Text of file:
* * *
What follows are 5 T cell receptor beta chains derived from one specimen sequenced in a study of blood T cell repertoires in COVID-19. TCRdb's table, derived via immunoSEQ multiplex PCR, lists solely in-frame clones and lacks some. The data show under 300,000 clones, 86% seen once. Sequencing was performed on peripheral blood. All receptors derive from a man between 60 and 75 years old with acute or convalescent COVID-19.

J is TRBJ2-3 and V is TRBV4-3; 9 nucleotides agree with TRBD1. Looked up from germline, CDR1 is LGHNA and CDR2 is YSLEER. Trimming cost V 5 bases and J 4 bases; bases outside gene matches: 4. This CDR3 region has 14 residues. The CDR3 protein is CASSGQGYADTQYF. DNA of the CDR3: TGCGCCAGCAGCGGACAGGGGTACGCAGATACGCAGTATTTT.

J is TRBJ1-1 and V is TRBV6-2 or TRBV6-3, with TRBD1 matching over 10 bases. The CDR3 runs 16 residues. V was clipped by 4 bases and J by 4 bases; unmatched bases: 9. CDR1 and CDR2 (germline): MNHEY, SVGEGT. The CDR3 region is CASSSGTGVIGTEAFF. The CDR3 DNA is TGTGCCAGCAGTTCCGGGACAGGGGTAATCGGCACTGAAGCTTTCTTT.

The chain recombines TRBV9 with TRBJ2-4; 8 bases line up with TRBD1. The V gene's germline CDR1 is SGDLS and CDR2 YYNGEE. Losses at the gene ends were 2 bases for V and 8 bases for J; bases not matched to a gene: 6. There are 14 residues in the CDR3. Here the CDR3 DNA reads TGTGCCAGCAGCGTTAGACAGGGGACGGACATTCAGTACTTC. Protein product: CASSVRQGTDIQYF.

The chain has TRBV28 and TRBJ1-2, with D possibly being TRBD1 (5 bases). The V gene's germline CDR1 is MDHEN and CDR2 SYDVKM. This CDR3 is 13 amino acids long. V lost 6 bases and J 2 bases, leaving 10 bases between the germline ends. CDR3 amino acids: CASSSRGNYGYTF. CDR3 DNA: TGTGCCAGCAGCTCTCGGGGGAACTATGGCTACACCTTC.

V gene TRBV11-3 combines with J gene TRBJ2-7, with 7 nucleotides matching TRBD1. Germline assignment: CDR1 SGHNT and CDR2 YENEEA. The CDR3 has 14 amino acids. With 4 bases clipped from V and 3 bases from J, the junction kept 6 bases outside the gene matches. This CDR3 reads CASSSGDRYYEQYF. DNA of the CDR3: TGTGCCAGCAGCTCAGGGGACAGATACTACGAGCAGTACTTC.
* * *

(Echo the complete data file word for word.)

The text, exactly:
What follows are 5 T cell receptor beta chains derived from one specimen sequenced in a study of blood T cell repertoires in COVID-19. TCRdb's table, derived via immunoSEQ multiplex PCR, lists solely in-frame clones and lacks some. The data show under 300,000 clones, 86% seen once. Sequencing was performed on peripheral blood. All receptors derive from a man between 60 and 75 years old with acute or convalescent COVID-19.

J is TRBJ2-3 and V is TRBV4-3; 9 nucleotides agree with TRBD1. Looked up from germline, CDR1 is LGHNA and CDR2 is YSLEER. Trimming cost V 5 bases and J 4 bases; bases outside gene matches: 4. This CDR3 region has 14 residues. The CDR3 protein is CASSGQGYADTQYF. DNA of the CDR3: TGCGCCAGCAGCGGACAGGGGTACGCAGATACGCAGTATTTT.

J is TRBJ1-1 and V is TRBV6-2 or TRBV6-3, with TRBD1 matching over 10 bases. The CDR3 runs 16 residues. V was clipped by 4 bases and J by 4 bases; unmatched bases: 9. CDR1 and CDR2 (germline): MNHEY, SVGEGT. The CDR3 region is CASSSGTGVIGTEAFF. The CDR3 DNA is TGTGCCAGCAGTTCCGGGACAGGGGTAATCGGCACTGAAGCTTTCTTT.

The chain recombines TRBV9 with TRBJ2-4; 8 bases line up with TRBD1. The V gene's germline CDR1 is SGDLS and CDR2 YYNGEE. Losses at the gene ends were 2 bases for V and 8 bases for J; bases not matched to a gene: 6. There are 14 residues in the CDR3. Here the CDR3 DNA reads TGTGCCAGCAGCGTTAGACAGGGGACGGACATTCAGTACTTC. Protein product: CASSVRQGTDIQYF.

The chain has TRBV28 and TRBJ1-2, with D possibly being TRBD1 (5 bases). The V gene's germline CDR1 is MDHEN and CDR2 SYDVKM. This CDR3 is 13 amino acids long. V lost 6 bases and J 2 bases, leaving 10 bases between the germline ends. CDR3 amino acids: CASSSRGNYGYTF. CDR3 DNA: TGTGCCAGCAGCTCTCGGGGGAACTATGGCTACACCTTC.

V gene TRBV11-3 combines with J gene TRBJ2-7, with 7 nucleotides matching TRBD1. Germline assignment: CDR1 SGHNT and CDR2 YENEEA. The CDR3 has 14 amino acids. With 4 bases clipped from V and 3 bases from J, the junction kept 6 bases outside the gene matches. This CDR3 reads CASSSGDRYYEQYF. DNA of the CDR3: TGTGCCAGCAGCTCAGGGGACAGATACTACGAGCAGTACTTC.